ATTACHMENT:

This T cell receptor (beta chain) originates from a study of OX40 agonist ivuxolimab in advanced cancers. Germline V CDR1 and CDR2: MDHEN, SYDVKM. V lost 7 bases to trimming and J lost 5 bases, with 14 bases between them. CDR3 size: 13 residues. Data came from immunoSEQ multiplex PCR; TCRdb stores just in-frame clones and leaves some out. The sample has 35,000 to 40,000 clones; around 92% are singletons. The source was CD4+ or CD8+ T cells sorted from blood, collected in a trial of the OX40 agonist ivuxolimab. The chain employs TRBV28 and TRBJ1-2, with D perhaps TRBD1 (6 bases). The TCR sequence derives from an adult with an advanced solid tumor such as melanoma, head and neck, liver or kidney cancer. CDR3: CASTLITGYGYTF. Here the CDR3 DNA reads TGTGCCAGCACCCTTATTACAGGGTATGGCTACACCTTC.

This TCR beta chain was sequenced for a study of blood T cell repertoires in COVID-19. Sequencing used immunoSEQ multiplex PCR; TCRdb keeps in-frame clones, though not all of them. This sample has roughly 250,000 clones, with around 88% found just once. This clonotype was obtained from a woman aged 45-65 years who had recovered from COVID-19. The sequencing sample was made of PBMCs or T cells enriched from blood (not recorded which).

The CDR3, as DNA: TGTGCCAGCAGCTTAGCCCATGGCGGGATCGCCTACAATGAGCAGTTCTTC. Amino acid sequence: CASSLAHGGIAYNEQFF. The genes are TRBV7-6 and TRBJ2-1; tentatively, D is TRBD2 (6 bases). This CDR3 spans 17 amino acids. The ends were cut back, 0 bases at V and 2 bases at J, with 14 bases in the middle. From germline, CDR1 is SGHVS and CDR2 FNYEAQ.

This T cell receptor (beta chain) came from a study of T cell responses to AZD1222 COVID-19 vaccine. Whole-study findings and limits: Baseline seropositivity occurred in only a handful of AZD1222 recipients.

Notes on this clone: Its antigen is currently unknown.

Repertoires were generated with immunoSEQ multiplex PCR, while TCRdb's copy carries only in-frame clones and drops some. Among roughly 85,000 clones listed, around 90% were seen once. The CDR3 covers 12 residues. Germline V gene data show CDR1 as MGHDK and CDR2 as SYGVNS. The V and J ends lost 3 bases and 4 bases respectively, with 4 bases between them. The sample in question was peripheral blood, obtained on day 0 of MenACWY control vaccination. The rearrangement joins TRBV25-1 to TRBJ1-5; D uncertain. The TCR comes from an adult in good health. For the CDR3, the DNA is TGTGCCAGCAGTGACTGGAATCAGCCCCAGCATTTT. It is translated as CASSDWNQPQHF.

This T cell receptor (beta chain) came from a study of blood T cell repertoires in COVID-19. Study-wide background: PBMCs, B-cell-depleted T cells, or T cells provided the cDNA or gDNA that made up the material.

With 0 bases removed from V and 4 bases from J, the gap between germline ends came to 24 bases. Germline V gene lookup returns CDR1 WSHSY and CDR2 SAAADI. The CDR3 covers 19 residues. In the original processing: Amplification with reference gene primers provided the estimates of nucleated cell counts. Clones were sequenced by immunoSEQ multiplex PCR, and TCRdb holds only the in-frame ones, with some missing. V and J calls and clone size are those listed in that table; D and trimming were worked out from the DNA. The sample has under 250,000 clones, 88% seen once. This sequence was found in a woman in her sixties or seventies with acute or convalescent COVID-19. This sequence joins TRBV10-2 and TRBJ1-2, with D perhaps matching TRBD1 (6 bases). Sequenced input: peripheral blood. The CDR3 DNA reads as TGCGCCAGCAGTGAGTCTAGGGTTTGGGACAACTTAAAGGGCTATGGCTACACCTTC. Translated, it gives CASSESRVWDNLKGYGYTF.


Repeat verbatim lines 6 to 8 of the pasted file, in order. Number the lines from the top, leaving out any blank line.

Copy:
Repertoires were generated with immunoSEQ multiplex PCR, while TCRdb's copy carries only in-frame clones and drops some. Among roughly 85,000 clones listed, around 90% were seen once. The CDR3 covers 12 residues. Germline V gene data show CDR1 as MGHDK and CDR2 as SYGVNS. The V and J ends lost 3 bases and 4 bases respectively, with 4 bases between them. The sample in question was peripheral blood, obtained on day 0 of MenACWY control vaccination. The rearrangement joins TRBV25-1 to TRBJ1-5; D uncertain. The TCR comes from an adult in good health. For the CDR3, the DNA is TGTGCCAGCAGTGACTGGAATCAGCCCCAGCATTTT. It is translated as CASSDWNQPQHF.

This T cell receptor (beta chain) came from a study of blood T cell repertoires in COVID-19. Study-wide background: PBMCs, B-cell-depleted T cells, or T cells provided the cDNA or gDNA that made up the material.

With 0 bases removed from V and 4 bases from J, the gap between germline ends came to 24 bases. Germline V gene lookup returns CDR1 WSHSY and CDR2 SAAADI. The CDR3 covers 19 residues. In the original processing: Amplification with reference gene primers provided the estimates of nucleated cell counts. Clones were sequenced by immunoSEQ multiplex PCR, and TCRdb holds only the in-frame ones, with some missing. V and J calls and clone size are those listed in that table; D and trimming were worked out from the DNA. The sample has under 250,000 clones, 88% seen once. This sequence was found in a woman in her sixties or seventies with acute or convalescent COVID-19. This sequence joins TRBV10-2 and TRBJ1-2, with D perhaps matching TRBD1 (6 bases). Sequenced input: peripheral blood. The CDR3 DNA reads as TGCGCCAGCAGTGAGTCTAGGGTTTGGGACAACTTAAAGGGCTATGGCTACACCTTC. Translated, it gives CASSESRVWDNLKGYGYTF.